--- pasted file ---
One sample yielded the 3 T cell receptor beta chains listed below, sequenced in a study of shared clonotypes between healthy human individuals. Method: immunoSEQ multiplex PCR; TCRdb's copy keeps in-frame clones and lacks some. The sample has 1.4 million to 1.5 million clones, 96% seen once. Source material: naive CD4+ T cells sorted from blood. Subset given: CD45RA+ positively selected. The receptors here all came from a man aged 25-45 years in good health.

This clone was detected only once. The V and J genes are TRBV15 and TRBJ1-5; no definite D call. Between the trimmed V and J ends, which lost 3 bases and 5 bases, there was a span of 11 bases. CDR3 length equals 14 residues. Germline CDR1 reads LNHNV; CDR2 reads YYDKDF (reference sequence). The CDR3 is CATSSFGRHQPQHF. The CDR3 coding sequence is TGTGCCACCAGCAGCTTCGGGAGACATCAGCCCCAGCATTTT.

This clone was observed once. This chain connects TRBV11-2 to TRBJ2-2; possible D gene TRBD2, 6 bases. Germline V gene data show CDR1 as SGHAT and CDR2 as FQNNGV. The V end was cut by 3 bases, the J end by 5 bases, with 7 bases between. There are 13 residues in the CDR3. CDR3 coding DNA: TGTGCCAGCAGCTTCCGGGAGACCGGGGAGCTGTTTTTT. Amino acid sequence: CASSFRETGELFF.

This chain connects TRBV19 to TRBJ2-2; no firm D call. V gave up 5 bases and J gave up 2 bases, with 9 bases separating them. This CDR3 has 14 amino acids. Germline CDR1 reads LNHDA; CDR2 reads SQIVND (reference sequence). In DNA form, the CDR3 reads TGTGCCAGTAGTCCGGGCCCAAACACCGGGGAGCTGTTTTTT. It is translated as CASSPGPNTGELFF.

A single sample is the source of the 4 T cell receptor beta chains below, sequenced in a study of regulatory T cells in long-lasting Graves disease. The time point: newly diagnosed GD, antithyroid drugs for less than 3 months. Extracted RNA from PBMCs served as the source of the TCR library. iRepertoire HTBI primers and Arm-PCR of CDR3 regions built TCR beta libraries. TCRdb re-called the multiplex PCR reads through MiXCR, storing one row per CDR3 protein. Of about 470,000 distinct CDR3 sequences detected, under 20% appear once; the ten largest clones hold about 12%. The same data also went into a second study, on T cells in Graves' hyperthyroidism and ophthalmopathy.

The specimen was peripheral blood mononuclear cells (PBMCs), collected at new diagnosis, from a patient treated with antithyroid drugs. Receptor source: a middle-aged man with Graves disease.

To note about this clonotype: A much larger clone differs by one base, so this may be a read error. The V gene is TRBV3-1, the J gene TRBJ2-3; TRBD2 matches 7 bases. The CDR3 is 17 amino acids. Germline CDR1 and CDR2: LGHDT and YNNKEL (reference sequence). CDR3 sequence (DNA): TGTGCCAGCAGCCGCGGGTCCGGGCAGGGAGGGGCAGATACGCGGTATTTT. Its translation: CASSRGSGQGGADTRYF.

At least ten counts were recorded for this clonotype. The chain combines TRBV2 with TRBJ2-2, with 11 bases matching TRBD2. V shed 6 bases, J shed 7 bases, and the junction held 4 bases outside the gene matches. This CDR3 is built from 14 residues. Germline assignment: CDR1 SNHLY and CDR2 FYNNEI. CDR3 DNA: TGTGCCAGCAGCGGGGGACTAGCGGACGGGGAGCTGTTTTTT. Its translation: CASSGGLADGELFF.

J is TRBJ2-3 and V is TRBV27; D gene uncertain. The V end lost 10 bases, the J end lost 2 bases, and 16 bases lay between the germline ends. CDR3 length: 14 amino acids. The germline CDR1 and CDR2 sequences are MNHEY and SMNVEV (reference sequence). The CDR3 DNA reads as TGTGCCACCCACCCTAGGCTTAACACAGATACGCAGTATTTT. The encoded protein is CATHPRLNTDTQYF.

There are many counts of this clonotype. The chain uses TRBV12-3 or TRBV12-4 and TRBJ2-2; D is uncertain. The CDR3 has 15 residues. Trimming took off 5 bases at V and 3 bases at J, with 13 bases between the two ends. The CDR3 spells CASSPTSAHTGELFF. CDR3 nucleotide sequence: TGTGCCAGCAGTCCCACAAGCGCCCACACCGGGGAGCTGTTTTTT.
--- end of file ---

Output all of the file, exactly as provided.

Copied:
One sample yielded the 3 T cell receptor beta chains listed below, sequenced in a study of shared clonotypes between healthy human individuals. Method: immunoSEQ multiplex PCR; TCRdb's copy keeps in-frame clones and lacks some. The sample has 1.4 million to 1.5 million clones, 96% seen once. Source material: naive CD4+ T cells sorted from blood. Subset given: CD45RA+ positively selected. The receptors here all came from a man aged 25-45 years in good health.

This clone was detected only once. The V and J genes are TRBV15 and TRBJ1-5; no definite D call. Between the trimmed V and J ends, which lost 3 bases and 5 bases, there was a span of 11 bases. CDR3 length equals 14 residues. Germline CDR1 reads LNHNV; CDR2 reads YYDKDF (reference sequence). The CDR3 is CATSSFGRHQPQHF. The CDR3 coding sequence is TGTGCCACCAGCAGCTTCGGGAGACATCAGCCCCAGCATTTT.

This clone was observed once. This chain connects TRBV11-2 to TRBJ2-2; possible D gene TRBD2, 6 bases. Germline V gene data show CDR1 as SGHAT and CDR2 as FQNNGV. The V end was cut by 3 bases, the J end by 5 bases, with 7 bases between. There are 13 residues in the CDR3. CDR3 coding DNA: TGTGCCAGCAGCTTCCGGGAGACCGGGGAGCTGTTTTTT. Amino acid sequence: CASSFRETGELFF.

This chain connects TRBV19 to TRBJ2-2; no firm D call. V gave up 5 bases and J gave up 2 bases, with 9 bases separating them. This CDR3 has 14 amino acids. Germline CDR1 reads LNHDA; CDR2 reads SQIVND (reference sequence). In DNA form, the CDR3 reads TGTGCCAGTAGTCCGGGCCCAAACACCGGGGAGCTGTTTTTT. It is translated as CASSPGPNTGELFF.

A single sample is the source of the 4 T cell receptor beta chains below, sequenced in a study of regulatory T cells in long-lasting Graves disease. The time point: newly diagnosed GD, antithyroid drugs for less than 3 months. Extracted RNA from PBMCs served as the source of the TCR library. iRepertoire HTBI primers and Arm-PCR of CDR3 regions built TCR beta libraries. TCRdb re-called the multiplex PCR reads through MiXCR, storing one row per CDR3 protein. Of about 470,000 distinct CDR3 sequences detected, under 20% appear once; the ten largest clones hold about 12%. The same data also went into a second study, on T cells in Graves' hyperthyroidism and ophthalmopathy.

The specimen was peripheral blood mononuclear cells (PBMCs), collected at new diagnosis, from a patient treated with antithyroid drugs. Receptor source: a middle-aged man with Graves disease.

To note about this clonotype: A much larger clone differs by one base, so this may be a read error. The V gene is TRBV3-1, the J gene TRBJ2-3; TRBD2 matches 7 bases. The CDR3 is 17 amino acids. Germline CDR1 and CDR2: LGHDT and YNNKEL (reference sequence). CDR3 sequence (DNA): TGTGCCAGCAGCCGCGGGTCCGGGCAGGGAGGGGCAGATACGCGGTATTTT. Its translation: CASSRGSGQGGADTRYF.

At least ten counts were recorded for this clonotype. The chain combines TRBV2 with TRBJ2-2, with 11 bases matching TRBD2. V shed 6 bases, J shed 7 bases, and the junction held 4 bases outside the gene matches. This CDR3 is built from 14 residues. Germline assignment: CDR1 SNHLY and CDR2 FYNNEI. CDR3 DNA: TGTGCCAGCAGCGGGGGACTAGCGGACGGGGAGCTGTTTTTT. Its translation: CASSGGLADGELFF.

J is TRBJ2-3 and V is TRBV27; D gene uncertain. The V end lost 10 bases, the J end lost 2 bases, and 16 bases lay between the germline ends. CDR3 length: 14 amino acids. The germline CDR1 and CDR2 sequences are MNHEY and SMNVEV (reference sequence). The CDR3 DNA reads as TGTGCCACCCACCCTAGGCTTAACACAGATACGCAGTATTTT. The encoded protein is CATHPRLNTDTQYF.

There are many counts of this clonotype. The chain uses TRBV12-3 or TRBV12-4 and TRBJ2-2; D is uncertain. The CDR3 has 15 residues. Trimming took off 5 bases at V and 3 bases at J, with 13 bases between the two ends. The CDR3 spells CASSPTSAHTGELFF. CDR3 nucleotide sequence: TGTGCCAGCAGTCCCACAAGCGCCCACACCGGGGAGCTGTTTTTT.